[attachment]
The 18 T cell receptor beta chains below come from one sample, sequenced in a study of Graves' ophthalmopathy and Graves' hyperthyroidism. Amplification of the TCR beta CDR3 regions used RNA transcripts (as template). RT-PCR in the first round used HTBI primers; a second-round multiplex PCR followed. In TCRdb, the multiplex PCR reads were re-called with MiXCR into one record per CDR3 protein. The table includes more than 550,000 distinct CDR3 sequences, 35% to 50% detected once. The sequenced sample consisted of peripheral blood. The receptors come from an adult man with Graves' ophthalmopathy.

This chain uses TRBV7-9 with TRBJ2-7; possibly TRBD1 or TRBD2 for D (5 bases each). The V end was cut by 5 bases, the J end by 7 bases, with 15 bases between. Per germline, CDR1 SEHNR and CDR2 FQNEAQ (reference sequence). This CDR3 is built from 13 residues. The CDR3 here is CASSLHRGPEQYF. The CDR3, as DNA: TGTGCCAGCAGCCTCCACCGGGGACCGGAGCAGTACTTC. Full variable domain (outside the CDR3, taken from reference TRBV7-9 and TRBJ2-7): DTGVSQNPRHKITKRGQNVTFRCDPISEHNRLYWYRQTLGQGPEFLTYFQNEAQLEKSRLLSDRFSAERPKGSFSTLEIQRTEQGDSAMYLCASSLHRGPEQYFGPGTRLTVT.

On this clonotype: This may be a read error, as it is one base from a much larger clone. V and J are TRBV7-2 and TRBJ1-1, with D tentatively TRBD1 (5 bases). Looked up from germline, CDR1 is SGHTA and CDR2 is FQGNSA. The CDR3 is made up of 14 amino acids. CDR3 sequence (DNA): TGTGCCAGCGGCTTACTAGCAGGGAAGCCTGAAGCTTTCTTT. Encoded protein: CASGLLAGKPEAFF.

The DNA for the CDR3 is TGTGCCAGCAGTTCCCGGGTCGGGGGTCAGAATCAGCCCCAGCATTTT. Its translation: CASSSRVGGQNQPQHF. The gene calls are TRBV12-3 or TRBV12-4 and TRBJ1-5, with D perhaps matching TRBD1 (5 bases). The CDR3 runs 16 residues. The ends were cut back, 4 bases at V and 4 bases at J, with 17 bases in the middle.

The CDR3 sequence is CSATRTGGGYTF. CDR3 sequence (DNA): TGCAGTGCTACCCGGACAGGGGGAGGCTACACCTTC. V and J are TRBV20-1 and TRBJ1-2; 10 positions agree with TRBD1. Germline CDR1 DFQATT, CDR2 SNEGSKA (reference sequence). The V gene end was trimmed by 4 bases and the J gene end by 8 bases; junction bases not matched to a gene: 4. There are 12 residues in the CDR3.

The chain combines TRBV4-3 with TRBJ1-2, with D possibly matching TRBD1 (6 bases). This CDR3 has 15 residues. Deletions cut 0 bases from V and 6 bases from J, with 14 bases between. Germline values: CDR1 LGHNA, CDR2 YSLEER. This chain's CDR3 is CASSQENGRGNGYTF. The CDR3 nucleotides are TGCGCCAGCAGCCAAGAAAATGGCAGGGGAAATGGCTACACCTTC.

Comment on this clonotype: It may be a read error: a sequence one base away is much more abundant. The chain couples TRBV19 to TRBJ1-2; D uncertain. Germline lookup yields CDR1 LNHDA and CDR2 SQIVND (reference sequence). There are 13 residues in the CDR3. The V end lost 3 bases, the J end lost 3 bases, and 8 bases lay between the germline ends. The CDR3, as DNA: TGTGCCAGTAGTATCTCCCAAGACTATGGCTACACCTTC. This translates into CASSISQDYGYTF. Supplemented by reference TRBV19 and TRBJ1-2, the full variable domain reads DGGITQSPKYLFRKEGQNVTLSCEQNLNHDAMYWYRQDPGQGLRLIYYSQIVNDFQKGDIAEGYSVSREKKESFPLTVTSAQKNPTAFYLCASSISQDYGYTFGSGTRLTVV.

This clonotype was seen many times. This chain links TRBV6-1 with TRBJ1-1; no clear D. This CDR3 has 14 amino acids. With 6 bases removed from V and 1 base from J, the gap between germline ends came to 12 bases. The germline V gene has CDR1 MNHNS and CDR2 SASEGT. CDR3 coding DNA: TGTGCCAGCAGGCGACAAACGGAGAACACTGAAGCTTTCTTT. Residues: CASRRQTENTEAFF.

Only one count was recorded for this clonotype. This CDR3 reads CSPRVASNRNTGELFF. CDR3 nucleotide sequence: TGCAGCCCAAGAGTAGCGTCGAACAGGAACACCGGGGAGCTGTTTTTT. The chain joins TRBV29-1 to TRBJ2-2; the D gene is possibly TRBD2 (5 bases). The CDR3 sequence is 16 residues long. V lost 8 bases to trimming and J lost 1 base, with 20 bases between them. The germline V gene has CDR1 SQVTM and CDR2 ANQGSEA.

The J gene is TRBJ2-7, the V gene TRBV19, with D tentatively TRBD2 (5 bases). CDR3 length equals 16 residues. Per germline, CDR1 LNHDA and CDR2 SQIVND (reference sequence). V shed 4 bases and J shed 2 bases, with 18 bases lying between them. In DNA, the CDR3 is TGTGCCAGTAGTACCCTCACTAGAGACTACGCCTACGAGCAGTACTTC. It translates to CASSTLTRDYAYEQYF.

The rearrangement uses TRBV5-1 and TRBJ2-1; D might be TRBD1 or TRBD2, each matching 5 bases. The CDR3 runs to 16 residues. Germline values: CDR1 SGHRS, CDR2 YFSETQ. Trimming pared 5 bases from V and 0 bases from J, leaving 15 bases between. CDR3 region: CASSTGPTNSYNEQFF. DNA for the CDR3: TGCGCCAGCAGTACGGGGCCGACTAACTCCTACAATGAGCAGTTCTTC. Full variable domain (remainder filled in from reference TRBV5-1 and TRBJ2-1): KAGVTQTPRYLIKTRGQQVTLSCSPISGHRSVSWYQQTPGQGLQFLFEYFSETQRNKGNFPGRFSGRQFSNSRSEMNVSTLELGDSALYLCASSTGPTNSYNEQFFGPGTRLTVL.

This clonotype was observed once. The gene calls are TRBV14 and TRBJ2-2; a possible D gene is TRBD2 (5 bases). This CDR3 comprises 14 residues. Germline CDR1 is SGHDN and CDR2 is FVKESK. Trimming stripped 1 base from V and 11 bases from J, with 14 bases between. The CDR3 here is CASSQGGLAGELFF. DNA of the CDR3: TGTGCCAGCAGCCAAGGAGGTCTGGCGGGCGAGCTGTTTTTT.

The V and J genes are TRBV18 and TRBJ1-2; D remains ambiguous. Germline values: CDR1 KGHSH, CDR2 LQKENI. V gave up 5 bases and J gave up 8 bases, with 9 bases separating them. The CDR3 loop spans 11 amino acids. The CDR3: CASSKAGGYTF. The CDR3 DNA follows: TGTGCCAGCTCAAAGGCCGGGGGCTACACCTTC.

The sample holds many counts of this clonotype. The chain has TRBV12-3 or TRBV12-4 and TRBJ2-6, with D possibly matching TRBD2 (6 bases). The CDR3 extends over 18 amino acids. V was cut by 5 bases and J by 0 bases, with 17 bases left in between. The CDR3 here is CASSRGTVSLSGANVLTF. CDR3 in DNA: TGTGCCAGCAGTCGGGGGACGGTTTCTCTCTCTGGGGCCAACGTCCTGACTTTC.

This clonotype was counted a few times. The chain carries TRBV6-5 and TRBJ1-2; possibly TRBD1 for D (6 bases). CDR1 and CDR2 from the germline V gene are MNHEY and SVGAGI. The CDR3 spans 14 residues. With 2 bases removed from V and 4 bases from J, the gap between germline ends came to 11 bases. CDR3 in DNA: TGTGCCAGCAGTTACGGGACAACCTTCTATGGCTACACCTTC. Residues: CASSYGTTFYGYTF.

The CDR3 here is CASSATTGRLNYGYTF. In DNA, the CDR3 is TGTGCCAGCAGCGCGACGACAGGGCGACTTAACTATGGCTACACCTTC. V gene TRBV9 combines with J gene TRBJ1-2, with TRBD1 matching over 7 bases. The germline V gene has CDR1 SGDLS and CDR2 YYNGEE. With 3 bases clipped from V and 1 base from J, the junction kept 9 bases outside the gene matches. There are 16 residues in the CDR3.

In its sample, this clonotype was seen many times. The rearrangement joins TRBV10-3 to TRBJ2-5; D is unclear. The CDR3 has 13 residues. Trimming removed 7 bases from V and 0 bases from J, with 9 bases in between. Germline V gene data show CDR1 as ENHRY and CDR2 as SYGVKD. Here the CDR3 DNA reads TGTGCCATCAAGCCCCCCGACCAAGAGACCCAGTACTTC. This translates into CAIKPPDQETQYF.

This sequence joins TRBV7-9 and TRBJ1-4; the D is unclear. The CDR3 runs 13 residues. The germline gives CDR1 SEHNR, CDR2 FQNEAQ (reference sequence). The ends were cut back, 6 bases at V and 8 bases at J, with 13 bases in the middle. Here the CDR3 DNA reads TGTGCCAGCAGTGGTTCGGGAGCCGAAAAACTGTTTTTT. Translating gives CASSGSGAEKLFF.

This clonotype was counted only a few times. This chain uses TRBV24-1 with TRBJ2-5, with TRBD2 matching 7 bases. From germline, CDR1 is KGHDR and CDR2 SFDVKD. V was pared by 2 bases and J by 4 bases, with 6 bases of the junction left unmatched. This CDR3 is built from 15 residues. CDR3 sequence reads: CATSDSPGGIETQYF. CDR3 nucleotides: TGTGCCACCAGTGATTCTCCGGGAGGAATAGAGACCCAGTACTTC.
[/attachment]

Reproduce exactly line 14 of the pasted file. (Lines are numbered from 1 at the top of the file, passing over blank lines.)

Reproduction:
The sample holds many counts of this clonotype. The chain has TRBV12-3 or TRBV12-4 and TRBJ2-6, with D possibly matching TRBD2 (6 bases). The CDR3 extends over 18 amino acids. V was cut by 5 bases and J by 0 bases, with 17 bases left in between. The CDR3 here is CASSRGTVSLSGANVLTF. CDR3 in DNA: TGTGCCAGCAGTCGGGGGACGGTTTCTCTCTCTGGGGCCAACGTCCTGACTTTC.